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Old 25th Aug 2010, 11:34
  #109 (permalink)  
Join Date: Dec 2000
Location: UK
Posts: 257

...In your superb photograph ... thank you ... both RMI'S shown seem to be showing a heading of 230 while the heading on the HSI shows 220 with the annunciation TRUE above the HSI...I am thinking that the RMI's are showing magnetic headings ?...

Correct. The RMIs show 230°(M) and the HSI shows 220°(T).

...were you operating on TRUE headings in this case as it seems...


The HSI had earlier been selected to show TRUE data, by moving the RAD/INS switch (out of picture) to INS. This changed the data inputs to the HSI from Magnetic to True, but did not affect the data input to the RMI compass cards. The data input to the RMIs was always magnetic, supplied by one of two compass systems; normally #2 compass system fed the Captain’s RMI card.

The red/black flags visible in the VOR RMI indicate that both the VOR stations selected are out of range.

The flags visible on the HSI indicate:
  • TRUE.......True compass data (not magnetic) is being displayed. (TRUE/MAG)

  • INS..........An INS (not a VOR) is supplying Nav data to this HSI. (INS/RAD)

  • 1............#1 INS (not #2) is supplying Nav data to this HSI. (1/2)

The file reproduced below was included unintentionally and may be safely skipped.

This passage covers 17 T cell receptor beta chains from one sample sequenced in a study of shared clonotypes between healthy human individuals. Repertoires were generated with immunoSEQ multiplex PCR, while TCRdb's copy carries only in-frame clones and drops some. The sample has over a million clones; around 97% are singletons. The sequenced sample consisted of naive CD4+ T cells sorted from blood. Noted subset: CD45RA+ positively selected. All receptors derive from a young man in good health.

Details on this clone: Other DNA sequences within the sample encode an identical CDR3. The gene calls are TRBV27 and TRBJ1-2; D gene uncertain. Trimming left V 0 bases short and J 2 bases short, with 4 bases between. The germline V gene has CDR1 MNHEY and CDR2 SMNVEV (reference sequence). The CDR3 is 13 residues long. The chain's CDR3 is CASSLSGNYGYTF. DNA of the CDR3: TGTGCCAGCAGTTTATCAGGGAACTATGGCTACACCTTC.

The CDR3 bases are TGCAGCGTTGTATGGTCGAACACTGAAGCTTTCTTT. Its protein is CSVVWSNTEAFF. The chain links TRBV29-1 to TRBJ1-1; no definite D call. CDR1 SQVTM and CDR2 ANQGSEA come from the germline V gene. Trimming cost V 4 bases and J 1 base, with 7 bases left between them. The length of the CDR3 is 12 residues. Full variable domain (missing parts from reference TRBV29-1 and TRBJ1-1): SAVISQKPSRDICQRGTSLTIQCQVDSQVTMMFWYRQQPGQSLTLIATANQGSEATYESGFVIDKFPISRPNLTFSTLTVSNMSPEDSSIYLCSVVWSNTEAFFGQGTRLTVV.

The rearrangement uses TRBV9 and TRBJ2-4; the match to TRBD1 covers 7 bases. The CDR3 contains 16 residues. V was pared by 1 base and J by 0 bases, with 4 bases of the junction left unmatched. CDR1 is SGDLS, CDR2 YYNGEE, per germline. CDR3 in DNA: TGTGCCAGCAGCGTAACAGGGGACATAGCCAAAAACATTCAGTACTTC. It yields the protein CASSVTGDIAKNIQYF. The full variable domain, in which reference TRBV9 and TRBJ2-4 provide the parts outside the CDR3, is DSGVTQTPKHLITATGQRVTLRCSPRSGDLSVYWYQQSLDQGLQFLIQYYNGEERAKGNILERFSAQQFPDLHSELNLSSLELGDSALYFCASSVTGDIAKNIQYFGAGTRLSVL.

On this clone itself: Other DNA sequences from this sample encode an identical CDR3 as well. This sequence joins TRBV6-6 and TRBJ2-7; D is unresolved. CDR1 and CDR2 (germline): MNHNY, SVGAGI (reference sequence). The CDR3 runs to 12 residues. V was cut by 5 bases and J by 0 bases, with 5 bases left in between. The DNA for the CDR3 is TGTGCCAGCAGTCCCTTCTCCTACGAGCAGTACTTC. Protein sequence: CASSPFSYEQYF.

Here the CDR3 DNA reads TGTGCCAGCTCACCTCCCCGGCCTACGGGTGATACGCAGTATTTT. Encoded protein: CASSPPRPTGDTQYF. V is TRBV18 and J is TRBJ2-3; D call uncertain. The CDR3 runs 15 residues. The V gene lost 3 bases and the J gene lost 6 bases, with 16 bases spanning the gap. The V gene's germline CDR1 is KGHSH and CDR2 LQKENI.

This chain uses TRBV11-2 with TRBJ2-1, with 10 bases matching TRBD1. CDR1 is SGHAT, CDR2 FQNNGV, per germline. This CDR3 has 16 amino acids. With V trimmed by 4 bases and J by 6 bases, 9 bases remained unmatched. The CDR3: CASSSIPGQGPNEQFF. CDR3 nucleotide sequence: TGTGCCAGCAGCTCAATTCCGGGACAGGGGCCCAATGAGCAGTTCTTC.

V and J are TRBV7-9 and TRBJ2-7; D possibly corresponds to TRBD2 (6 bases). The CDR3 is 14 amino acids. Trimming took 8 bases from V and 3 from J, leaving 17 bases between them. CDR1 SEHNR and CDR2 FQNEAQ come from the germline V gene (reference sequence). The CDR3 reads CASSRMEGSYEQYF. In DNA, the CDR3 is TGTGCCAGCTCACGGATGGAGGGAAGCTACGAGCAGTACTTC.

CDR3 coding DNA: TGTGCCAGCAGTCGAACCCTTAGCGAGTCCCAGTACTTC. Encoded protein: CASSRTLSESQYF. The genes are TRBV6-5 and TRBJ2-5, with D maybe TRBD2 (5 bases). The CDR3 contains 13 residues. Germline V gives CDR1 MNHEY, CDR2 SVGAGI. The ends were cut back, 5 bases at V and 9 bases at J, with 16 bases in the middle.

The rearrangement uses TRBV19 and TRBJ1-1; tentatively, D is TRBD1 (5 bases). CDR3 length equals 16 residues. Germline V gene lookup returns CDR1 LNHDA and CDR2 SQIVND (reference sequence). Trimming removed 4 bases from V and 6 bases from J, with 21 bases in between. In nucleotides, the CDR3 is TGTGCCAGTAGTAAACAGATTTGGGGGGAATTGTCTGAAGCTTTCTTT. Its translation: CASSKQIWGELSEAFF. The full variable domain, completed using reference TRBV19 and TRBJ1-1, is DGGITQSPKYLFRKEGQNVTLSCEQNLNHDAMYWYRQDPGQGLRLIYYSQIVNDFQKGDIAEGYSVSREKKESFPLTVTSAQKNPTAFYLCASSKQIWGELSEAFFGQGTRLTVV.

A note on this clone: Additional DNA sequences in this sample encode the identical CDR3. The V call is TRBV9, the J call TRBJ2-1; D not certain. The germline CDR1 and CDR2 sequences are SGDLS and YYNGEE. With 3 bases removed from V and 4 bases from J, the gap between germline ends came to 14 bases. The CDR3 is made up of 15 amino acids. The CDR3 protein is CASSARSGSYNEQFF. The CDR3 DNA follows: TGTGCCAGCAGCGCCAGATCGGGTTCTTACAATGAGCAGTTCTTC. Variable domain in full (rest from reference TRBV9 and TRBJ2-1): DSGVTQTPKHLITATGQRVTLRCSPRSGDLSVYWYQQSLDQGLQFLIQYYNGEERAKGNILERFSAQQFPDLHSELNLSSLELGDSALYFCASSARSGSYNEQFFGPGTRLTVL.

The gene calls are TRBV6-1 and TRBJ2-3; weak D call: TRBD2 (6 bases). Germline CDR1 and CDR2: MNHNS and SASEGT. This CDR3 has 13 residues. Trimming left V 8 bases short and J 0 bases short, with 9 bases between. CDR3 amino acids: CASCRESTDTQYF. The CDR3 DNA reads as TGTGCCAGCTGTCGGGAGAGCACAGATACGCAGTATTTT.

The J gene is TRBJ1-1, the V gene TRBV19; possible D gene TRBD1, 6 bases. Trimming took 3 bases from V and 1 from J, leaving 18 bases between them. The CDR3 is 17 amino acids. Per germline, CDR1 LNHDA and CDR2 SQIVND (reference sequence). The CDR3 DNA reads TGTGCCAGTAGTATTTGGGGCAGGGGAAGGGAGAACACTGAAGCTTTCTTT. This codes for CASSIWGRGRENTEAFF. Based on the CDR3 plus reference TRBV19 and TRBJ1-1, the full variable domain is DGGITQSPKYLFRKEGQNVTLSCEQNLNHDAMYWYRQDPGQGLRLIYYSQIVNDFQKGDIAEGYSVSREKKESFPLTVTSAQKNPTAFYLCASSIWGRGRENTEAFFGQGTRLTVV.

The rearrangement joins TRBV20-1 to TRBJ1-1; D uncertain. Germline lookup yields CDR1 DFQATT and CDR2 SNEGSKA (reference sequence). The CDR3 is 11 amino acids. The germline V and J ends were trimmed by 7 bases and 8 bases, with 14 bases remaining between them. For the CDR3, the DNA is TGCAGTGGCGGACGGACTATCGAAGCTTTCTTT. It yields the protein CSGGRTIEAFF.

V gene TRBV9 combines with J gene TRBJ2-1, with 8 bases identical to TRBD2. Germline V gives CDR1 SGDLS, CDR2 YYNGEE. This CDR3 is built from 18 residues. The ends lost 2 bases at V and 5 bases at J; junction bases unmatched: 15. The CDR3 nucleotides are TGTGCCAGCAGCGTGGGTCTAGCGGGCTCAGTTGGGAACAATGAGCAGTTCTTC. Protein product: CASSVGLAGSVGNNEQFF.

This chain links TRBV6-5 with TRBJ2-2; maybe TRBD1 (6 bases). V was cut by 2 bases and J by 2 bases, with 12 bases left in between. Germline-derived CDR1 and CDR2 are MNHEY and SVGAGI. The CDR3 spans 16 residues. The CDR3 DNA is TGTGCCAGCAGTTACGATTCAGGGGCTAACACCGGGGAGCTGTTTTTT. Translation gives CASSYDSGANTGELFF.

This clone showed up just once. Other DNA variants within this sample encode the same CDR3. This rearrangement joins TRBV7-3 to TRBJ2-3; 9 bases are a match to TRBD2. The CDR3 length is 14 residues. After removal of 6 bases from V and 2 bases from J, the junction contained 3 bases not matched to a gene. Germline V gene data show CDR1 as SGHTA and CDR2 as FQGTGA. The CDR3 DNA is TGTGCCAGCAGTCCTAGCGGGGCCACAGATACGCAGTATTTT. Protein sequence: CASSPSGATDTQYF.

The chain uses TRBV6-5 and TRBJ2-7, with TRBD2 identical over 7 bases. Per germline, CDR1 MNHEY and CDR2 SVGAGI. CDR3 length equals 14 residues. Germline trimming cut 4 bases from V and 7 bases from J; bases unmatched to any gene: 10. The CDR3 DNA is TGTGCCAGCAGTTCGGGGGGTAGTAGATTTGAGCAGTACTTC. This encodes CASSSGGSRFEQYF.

• HDG.........The steering index shows selected heading (not track). (HDG/TRK)

  • LIN...........The beam bar is displaying linear (not angular) displacement. (LIN/ANG)

... what was the reason for this ?...

When flying long legs over areas of the world with few/no radio facilities, aircraft generally navigate from one Lat/Long waypoint to the next Lat/Long waypoint by using their INS systems, rather than tracking from radio beacon to radio beacon. The North Atlantic Track system is good example of this, as is this route down to BGI. Because there is no useful magnetic/radio information to display in such areas, True (INS) information is usually displayed, which brings with it two main advantages.

Firstly, you get to monitor how well the autopilot is doing, because the beam bar in the HSI should always be centralised if the aircraft is on track.

Secondly, as the aircraft changes course over a waypoint, you get the chance to check the Initial True Track it then takes up corresponds to the ITT pre-calculated on your flight plan. This is an important check (called the “Waypoint Change Drill”) in BA, that you have not mis-programmed the INS waypoints!

This procedure, of navigating in True, is by no means a Concorde procedure, all long range BA aircraft utilise it, and it is in common use in most airlines and aircraft flying long range routes around the World.

Best Regards


Last edited by Bellerophon; 25th Aug 2010 at 21:01.
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